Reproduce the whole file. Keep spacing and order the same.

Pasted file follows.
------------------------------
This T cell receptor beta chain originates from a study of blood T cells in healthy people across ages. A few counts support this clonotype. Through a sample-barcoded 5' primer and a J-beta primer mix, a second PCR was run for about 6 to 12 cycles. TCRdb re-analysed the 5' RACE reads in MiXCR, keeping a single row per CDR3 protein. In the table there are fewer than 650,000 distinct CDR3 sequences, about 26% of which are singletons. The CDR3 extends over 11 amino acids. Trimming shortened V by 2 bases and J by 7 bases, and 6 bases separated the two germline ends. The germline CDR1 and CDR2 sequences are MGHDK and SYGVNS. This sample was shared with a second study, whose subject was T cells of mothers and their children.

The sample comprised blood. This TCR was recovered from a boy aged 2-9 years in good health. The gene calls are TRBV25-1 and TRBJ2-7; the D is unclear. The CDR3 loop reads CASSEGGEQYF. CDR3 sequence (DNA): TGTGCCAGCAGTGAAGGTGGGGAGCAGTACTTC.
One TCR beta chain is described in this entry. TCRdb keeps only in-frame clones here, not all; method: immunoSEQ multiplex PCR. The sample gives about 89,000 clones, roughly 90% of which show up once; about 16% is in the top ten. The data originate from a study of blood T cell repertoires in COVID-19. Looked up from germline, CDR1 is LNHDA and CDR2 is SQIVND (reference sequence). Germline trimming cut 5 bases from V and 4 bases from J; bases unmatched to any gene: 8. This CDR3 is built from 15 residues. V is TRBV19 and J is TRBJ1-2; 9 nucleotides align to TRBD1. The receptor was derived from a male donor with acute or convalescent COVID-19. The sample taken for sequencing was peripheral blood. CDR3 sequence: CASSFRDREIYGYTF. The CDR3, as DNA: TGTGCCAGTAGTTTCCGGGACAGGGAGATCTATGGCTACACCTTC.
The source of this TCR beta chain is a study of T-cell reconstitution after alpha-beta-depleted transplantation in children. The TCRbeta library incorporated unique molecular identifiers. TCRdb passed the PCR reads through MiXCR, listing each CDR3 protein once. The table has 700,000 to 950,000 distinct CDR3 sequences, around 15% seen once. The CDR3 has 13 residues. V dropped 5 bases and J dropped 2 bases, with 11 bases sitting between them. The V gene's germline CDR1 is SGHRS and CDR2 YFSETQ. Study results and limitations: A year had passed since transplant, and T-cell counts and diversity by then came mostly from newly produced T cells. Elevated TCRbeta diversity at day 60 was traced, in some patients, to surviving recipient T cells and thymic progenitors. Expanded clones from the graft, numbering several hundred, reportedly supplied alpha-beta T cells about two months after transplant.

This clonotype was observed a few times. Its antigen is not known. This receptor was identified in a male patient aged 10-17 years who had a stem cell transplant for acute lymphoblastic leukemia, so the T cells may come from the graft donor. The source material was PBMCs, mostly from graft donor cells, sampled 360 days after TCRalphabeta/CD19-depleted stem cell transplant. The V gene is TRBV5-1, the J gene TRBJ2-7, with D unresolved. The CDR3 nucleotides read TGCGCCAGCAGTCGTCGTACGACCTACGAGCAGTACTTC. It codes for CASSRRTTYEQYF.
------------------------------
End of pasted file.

This T cell receptor beta chain originates from a study of blood T cells in healthy people across ages. A few counts support this clonotype. Through a sample-barcoded 5' primer and a J-beta primer mix, a second PCR was run for about 6 to 12 cycles. TCRdb re-analysed the 5' RACE reads in MiXCR, keeping a single row per CDR3 protein. In the table there are fewer than 650,000 distinct CDR3 sequences, about 26% of which are singletons. The CDR3 extends over 11 amino acids. Trimming shortened V by 2 bases and J by 7 bases, and 6 bases separated the two germline ends. The germline CDR1 and CDR2 sequences are MGHDK and SYGVNS. This sample was shared with a second study, whose subject was T cells of mothers and their children.

The sample comprised blood. This TCR was recovered from a boy aged 2-9 years in good health. The gene calls are TRBV25-1 and TRBJ2-7; the D is unclear. The CDR3 loop reads CASSEGGEQYF. CDR3 sequence (DNA): TGTGCCAGCAGTGAAGGTGGGGAGCAGTACTTC.
One TCR beta chain is described in this entry. TCRdb keeps only in-frame clones here, not all; method: immunoSEQ multiplex PCR. The sample gives about 89,000 clones, roughly 90% of which show up once; about 16% is in the top ten. The data originate from a study of blood T cell repertoires in COVID-19. Looked up from germline, CDR1 is LNHDA and CDR2 is SQIVND (reference sequence). Germline trimming cut 5 bases from V and 4 bases from J; bases unmatched to any gene: 8. This CDR3 is built from 15 residues. V is TRBV19 and J is TRBJ1-2; 9 nucleotides align to TRBD1. The receptor was derived from a male donor with acute or convalescent COVID-19. The sample taken for sequencing was peripheral blood. CDR3 sequence: CASSFRDREIYGYTF. The CDR3, as DNA: TGTGCCAGTAGTTTCCGGGACAGGGAGATCTATGGCTACACCTTC.
The source of this TCR beta chain is a study of T-cell reconstitution after alpha-beta-depleted transplantation in children. The TCRbeta library incorporated unique molecular identifiers. TCRdb passed the PCR reads through MiXCR, listing each CDR3 protein once. The table has 700,000 to 950,000 distinct CDR3 sequences, around 15% seen once. The CDR3 has 13 residues. V dropped 5 bases and J dropped 2 bases, with 11 bases sitting between them. The V gene's germline CDR1 is SGHRS and CDR2 YFSETQ. Study results and limitations: A year had passed since transplant, and T-cell counts and diversity by then came mostly from newly produced T cells. Elevated TCRbeta diversity at day 60 was traced, in some patients, to surviving recipient T cells and thymic progenitors. Expanded clones from the graft, numbering several hundred, reportedly supplied alpha-beta T cells about two months after transplant.

This clonotype was observed a few times. Its antigen is not known. This receptor was identified in a male patient aged 10-17 years who had a stem cell transplant for acute lymphoblastic leukemia, so the T cells may come from the graft donor. The source material was PBMCs, mostly from graft donor cells, sampled 360 days after TCRalphabeta/CD19-depleted stem cell transplant. The V gene is TRBV5-1, the J gene TRBJ2-7, with D unresolved. The CDR3 nucleotides read TGCGCCAGCAGTCGTCGTACGACCTACGAGCAGTACTTC. It codes for CASSRRTTYEQYF.